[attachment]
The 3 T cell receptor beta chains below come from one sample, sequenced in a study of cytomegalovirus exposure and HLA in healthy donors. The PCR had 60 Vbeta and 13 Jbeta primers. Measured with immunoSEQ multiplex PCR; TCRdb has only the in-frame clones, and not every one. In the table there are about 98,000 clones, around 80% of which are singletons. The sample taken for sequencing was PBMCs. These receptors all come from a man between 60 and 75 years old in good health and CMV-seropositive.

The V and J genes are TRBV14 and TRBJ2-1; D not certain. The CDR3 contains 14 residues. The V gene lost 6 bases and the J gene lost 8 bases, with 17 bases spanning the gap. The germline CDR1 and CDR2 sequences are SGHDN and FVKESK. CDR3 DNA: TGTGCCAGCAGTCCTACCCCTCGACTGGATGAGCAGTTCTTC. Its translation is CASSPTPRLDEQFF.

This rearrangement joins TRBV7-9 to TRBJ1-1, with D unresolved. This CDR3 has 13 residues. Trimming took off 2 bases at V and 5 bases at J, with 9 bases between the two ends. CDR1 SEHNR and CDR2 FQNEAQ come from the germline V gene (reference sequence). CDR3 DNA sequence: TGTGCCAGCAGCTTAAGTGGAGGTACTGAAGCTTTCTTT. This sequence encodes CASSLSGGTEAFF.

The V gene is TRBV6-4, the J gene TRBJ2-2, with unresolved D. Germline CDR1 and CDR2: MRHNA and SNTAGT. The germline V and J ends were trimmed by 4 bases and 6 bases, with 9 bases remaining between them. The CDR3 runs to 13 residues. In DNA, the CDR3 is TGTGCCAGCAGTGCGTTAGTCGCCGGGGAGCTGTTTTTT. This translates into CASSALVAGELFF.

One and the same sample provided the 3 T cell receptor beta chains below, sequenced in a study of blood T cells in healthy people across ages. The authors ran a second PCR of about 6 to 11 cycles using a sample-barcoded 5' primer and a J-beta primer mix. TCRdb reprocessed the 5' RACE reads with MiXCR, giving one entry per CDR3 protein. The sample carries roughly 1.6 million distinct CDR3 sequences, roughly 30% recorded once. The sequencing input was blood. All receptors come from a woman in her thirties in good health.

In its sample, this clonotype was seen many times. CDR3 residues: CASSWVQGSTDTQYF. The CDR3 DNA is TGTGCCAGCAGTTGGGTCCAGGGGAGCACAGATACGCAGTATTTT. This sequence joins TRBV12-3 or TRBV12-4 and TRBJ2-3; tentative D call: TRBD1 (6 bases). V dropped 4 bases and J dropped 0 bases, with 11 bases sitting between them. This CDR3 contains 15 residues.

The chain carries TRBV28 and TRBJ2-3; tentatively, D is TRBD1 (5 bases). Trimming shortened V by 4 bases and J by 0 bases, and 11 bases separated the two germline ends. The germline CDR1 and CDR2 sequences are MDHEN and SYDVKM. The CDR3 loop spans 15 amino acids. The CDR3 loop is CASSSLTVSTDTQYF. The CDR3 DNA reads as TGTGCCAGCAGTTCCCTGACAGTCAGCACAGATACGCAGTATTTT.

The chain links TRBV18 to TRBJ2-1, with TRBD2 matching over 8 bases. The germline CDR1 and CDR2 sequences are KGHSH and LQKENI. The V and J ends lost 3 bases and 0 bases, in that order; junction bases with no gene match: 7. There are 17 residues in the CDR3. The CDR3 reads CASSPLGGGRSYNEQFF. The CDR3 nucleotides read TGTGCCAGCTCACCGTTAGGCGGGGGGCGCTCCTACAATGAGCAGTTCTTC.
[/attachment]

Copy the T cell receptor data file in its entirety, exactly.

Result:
The 3 T cell receptor beta chains below come from one sample, sequenced in a study of cytomegalovirus exposure and HLA in healthy donors. The PCR had 60 Vbeta and 13 Jbeta primers. Measured with immunoSEQ multiplex PCR; TCRdb has only the in-frame clones, and not every one. In the table there are about 98,000 clones, around 80% of which are singletons. The sample taken for sequencing was PBMCs. These receptors all come from a man between 60 and 75 years old in good health and CMV-seropositive.

The V and J genes are TRBV14 and TRBJ2-1; D not certain. The CDR3 contains 14 residues. The V gene lost 6 bases and the J gene lost 8 bases, with 17 bases spanning the gap. The germline CDR1 and CDR2 sequences are SGHDN and FVKESK. CDR3 DNA: TGTGCCAGCAGTCCTACCCCTCGACTGGATGAGCAGTTCTTC. Its translation is CASSPTPRLDEQFF.

This rearrangement joins TRBV7-9 to TRBJ1-1, with D unresolved. This CDR3 has 13 residues. Trimming took off 2 bases at V and 5 bases at J, with 9 bases between the two ends. CDR1 SEHNR and CDR2 FQNEAQ come from the germline V gene (reference sequence). CDR3 DNA sequence: TGTGCCAGCAGCTTAAGTGGAGGTACTGAAGCTTTCTTT. This sequence encodes CASSLSGGTEAFF.

The V gene is TRBV6-4, the J gene TRBJ2-2, with unresolved D. Germline CDR1 and CDR2: MRHNA and SNTAGT. The germline V and J ends were trimmed by 4 bases and 6 bases, with 9 bases remaining between them. The CDR3 runs to 13 residues. In DNA, the CDR3 is TGTGCCAGCAGTGCGTTAGTCGCCGGGGAGCTGTTTTTT. This translates into CASSALVAGELFF.

One and the same sample provided the 3 T cell receptor beta chains below, sequenced in a study of blood T cells in healthy people across ages. The authors ran a second PCR of about 6 to 11 cycles using a sample-barcoded 5' primer and a J-beta primer mix. TCRdb reprocessed the 5' RACE reads with MiXCR, giving one entry per CDR3 protein. The sample carries roughly 1.6 million distinct CDR3 sequences, roughly 30% recorded once. The sequencing input was blood. All receptors come from a woman in her thirties in good health.

In its sample, this clonotype was seen many times. CDR3 residues: CASSWVQGSTDTQYF. The CDR3 DNA is TGTGCCAGCAGTTGGGTCCAGGGGAGCACAGATACGCAGTATTTT. This sequence joins TRBV12-3 or TRBV12-4 and TRBJ2-3; tentative D call: TRBD1 (6 bases). V dropped 4 bases and J dropped 0 bases, with 11 bases sitting between them. This CDR3 contains 15 residues.

The chain carries TRBV28 and TRBJ2-3; tentatively, D is TRBD1 (5 bases). Trimming shortened V by 4 bases and J by 0 bases, and 11 bases separated the two germline ends. The germline CDR1 and CDR2 sequences are MDHEN and SYDVKM. The CDR3 loop spans 15 amino acids. The CDR3 loop is CASSSLTVSTDTQYF. The CDR3 DNA reads as TGTGCCAGCAGTTCCCTGACAGTCAGCACAGATACGCAGTATTTT.

The chain links TRBV18 to TRBJ2-1, with TRBD2 matching over 8 bases. The germline CDR1 and CDR2 sequences are KGHSH and LQKENI. The V and J ends lost 3 bases and 0 bases, in that order; junction bases with no gene match: 7. There are 17 residues in the CDR3. The CDR3 reads CASSPLGGGRSYNEQFF. The CDR3 nucleotides read TGTGCCAGCTCACCGTTAGGCGGGGGGCGCTCCTACAATGAGCAGTTCTTC.